'The Boys' landed on Prime Video at just the right time.
Audiences were now fully saturated in comic-book movies, and it was becoming a bore. Sure, there had been darker iterations and there had been self-aware ones. There had even both variants, and all colours and textures in between. Yet, none of them seemed to really tackle the concept of superhero privilege. Namely, how is it even possible for someone with godlike powers to have something resembling a healthy mental state? Undoubtedly, the ego and the constant gratification would drive them to levels of narcissism and sociopathic tendencies? Well, that's the furrow 'The Boys' has mined.
'Gen V' follows a group of students as they enter God U - or Godolkin University - and begin their new semester. Normally, you'd roll your eyes at the concept. A fresh-faced cast, plucked from the likes of 'The Chilling Adventures of Sabrina' (two of them actually are) or 'Riverdale', and thrown into a college setting with a brand-new adventure to go on. Yet, 'Gen V' frequently delves into much thornier subjects, like why universities frequently block out certain applicants, and what it does to protect its star prospects? The opening episode, needless to say, begins and ends in bloody fashion, but it's how it sets up the rest of the season that makes 'Gen V' so compelling. It's not just going for cheap and graphic thrills with sneering nods to popular culture, although that's a lot of it. Rather, 'Gen V' acknowledges the hypocrisy that's riven in so many institutions that the current generation are exposing.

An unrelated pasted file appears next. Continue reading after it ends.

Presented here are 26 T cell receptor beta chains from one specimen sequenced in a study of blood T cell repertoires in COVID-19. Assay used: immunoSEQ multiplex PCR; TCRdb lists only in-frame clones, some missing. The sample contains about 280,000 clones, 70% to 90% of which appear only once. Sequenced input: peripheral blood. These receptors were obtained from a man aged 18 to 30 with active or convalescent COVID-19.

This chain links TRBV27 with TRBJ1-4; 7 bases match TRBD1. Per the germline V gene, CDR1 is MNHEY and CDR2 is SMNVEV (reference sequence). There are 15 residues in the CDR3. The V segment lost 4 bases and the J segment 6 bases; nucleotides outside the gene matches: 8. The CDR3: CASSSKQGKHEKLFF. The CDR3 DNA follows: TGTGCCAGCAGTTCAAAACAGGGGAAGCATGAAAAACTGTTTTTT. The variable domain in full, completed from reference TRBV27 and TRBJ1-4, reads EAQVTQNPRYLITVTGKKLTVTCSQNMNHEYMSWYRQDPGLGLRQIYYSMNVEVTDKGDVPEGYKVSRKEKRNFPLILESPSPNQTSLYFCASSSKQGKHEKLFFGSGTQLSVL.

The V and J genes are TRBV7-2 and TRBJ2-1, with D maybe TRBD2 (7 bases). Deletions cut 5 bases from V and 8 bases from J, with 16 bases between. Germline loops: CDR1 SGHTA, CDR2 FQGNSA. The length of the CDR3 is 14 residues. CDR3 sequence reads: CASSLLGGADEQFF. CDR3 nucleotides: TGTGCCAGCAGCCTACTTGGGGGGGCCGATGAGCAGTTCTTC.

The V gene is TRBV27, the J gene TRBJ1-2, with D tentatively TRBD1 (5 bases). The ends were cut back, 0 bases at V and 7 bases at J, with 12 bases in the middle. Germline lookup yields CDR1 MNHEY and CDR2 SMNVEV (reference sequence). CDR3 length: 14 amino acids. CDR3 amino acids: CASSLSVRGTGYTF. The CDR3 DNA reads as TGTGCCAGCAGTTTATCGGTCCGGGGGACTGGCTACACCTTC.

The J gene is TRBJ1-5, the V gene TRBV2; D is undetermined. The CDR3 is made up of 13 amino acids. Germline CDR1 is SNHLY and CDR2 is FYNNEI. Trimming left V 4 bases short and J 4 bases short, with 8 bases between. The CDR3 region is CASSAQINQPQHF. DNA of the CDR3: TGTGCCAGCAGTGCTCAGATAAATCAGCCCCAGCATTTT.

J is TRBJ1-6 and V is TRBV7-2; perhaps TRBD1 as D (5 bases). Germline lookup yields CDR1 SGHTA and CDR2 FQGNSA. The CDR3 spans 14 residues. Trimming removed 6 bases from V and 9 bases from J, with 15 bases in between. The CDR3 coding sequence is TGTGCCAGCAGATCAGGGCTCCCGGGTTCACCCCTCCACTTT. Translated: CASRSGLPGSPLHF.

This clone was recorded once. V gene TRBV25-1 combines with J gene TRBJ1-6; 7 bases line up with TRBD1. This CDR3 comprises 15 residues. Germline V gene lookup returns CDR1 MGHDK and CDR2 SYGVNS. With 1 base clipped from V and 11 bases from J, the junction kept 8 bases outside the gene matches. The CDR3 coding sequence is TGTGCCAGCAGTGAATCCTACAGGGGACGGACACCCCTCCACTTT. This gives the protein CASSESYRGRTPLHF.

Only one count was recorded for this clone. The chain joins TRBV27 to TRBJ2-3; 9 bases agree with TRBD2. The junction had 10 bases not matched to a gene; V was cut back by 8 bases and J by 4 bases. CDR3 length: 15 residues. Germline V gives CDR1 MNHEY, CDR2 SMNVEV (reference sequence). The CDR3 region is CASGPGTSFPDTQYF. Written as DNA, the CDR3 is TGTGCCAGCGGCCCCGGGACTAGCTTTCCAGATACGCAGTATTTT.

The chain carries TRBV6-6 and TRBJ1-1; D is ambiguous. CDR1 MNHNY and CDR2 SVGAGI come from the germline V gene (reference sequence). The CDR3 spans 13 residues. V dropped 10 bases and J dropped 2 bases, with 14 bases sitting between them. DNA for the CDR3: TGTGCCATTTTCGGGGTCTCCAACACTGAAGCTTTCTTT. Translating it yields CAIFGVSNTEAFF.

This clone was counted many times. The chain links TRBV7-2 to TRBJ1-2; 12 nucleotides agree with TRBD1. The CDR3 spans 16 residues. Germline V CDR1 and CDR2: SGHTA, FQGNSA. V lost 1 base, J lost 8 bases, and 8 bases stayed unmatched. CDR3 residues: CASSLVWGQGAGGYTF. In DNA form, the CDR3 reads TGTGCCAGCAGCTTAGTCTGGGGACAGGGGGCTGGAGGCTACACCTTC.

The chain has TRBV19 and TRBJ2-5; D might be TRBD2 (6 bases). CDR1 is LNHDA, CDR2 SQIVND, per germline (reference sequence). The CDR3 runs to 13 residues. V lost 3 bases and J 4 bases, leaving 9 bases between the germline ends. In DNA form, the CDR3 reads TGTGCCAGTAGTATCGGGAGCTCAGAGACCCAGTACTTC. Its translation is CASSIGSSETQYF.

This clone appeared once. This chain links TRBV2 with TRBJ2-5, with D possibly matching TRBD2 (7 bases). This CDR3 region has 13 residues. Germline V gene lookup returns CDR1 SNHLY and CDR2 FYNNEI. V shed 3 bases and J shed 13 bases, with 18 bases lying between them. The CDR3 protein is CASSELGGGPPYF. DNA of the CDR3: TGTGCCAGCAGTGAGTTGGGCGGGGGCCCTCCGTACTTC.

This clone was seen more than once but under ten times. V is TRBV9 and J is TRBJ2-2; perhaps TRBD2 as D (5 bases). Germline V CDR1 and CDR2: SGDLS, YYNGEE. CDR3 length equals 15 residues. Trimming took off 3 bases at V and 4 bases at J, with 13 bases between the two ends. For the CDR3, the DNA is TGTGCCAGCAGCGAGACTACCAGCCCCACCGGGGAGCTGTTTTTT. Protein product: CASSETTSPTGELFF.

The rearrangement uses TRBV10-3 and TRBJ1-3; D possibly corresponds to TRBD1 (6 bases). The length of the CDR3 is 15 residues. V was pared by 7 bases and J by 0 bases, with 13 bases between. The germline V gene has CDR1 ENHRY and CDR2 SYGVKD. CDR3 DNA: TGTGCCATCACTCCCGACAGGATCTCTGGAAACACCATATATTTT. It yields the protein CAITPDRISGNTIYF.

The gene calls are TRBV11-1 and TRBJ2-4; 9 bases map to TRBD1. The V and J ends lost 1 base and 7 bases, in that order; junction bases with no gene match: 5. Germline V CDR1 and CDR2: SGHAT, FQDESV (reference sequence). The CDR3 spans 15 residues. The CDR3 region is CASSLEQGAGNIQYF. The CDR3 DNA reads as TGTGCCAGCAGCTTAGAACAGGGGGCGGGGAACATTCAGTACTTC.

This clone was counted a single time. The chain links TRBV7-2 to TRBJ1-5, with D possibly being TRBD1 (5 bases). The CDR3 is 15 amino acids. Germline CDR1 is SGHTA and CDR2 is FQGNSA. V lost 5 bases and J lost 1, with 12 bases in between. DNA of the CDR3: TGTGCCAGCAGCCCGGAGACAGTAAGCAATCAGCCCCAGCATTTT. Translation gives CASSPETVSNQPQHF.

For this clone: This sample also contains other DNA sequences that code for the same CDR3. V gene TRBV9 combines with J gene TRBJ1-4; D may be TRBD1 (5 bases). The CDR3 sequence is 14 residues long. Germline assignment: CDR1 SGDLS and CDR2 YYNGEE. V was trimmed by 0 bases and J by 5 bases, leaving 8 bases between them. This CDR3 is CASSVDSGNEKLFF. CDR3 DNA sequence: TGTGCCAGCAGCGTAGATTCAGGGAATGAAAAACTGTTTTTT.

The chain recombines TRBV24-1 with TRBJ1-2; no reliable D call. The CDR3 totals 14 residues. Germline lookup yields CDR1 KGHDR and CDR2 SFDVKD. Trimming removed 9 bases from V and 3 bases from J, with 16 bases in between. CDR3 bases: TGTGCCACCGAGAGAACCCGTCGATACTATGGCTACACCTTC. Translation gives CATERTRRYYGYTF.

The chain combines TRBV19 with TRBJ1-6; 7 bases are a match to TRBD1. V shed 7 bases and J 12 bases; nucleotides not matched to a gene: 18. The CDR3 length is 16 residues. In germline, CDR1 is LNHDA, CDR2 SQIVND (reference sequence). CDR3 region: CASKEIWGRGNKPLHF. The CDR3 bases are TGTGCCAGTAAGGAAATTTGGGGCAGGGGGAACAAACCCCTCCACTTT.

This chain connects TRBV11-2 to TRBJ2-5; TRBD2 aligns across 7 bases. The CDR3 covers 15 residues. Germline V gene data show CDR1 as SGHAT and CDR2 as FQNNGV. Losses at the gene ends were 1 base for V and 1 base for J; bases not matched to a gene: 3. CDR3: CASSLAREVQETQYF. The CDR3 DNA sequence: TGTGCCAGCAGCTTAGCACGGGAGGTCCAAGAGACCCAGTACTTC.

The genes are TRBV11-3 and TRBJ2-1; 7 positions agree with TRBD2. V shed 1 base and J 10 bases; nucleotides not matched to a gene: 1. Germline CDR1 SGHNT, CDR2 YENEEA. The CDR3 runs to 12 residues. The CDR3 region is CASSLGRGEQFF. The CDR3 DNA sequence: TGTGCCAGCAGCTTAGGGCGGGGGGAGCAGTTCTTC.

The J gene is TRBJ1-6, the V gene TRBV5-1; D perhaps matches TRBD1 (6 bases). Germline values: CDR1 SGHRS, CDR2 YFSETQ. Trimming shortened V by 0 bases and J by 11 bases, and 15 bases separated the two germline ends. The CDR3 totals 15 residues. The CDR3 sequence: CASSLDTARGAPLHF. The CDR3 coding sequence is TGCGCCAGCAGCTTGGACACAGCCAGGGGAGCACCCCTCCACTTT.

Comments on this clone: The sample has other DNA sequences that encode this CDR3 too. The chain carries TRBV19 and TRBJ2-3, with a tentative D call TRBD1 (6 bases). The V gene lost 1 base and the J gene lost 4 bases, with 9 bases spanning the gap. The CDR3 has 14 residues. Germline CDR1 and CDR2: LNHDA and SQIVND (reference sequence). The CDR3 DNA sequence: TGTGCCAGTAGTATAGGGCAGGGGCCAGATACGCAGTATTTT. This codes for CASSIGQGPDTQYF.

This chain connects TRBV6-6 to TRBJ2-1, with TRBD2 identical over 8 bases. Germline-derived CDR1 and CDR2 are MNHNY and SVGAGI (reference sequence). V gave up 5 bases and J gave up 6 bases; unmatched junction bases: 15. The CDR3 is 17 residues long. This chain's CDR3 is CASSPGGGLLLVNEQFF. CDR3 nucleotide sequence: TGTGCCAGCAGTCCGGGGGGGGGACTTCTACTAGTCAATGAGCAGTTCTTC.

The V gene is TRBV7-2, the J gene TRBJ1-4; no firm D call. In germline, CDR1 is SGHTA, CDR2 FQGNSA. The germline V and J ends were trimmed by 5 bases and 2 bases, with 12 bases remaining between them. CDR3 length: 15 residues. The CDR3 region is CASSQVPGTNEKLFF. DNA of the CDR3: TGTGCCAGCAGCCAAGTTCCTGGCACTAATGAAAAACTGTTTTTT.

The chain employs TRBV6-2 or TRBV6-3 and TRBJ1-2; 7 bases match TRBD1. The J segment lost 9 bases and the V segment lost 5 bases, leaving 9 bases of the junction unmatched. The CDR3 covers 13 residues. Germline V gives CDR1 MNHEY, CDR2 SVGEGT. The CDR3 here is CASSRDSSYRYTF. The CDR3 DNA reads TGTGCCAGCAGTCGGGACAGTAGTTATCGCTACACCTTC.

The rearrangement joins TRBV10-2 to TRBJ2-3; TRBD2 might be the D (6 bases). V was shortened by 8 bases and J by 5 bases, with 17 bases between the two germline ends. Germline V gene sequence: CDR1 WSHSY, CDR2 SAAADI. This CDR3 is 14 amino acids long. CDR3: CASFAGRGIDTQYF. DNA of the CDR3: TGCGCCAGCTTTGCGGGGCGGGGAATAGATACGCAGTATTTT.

Some familiar faces from 'The Boys' crop up here and there, but it's very much its own thing. Patrick Schwarzenegger is a revelation as Luke 'Golden Boy' Riordan, perfectly capturing the queasy charm of someone born into privilege and ease - almost too perfectly, in fact. Even though his role isn't quite as dominant as you'd expect, Schwarzengger's screen presence is unmistakable and far more varied and vulnerable than his dad has ever done. While Jaz Sinclair is set up as the hero of the piece and her character arc throughout the season is an intriguing one, her performance doesn't always match the material quite as well as others. Lizze Broadway and Madie Phillips both shine as the shrinking Emma - who achieves her power in a pretty disturbing way - and Cate, who has the ability to make anyone do what she wants, but "is big on the whole consent thing."
Without delving too far into the plot or the further episodes, 'Gen V' has a lot to say not just about superheroes and the idea of manufacturing "brands" for export and the like that's expanding on what 'The Boys' has done already. Undoubtedly, it's working with a younger audience and coming at it from a different perspective, but the sharp edges and the witty writing is still there. As spin-offs go, 'Gen V' is one of the few of late that can reasonably stand shoulder to shoulder with its progenitor and maybe - just maybe - even surpass it in certain stakes.
The first three episodes of 'Gen V' are available now on Prime Video and will run until November 3rd.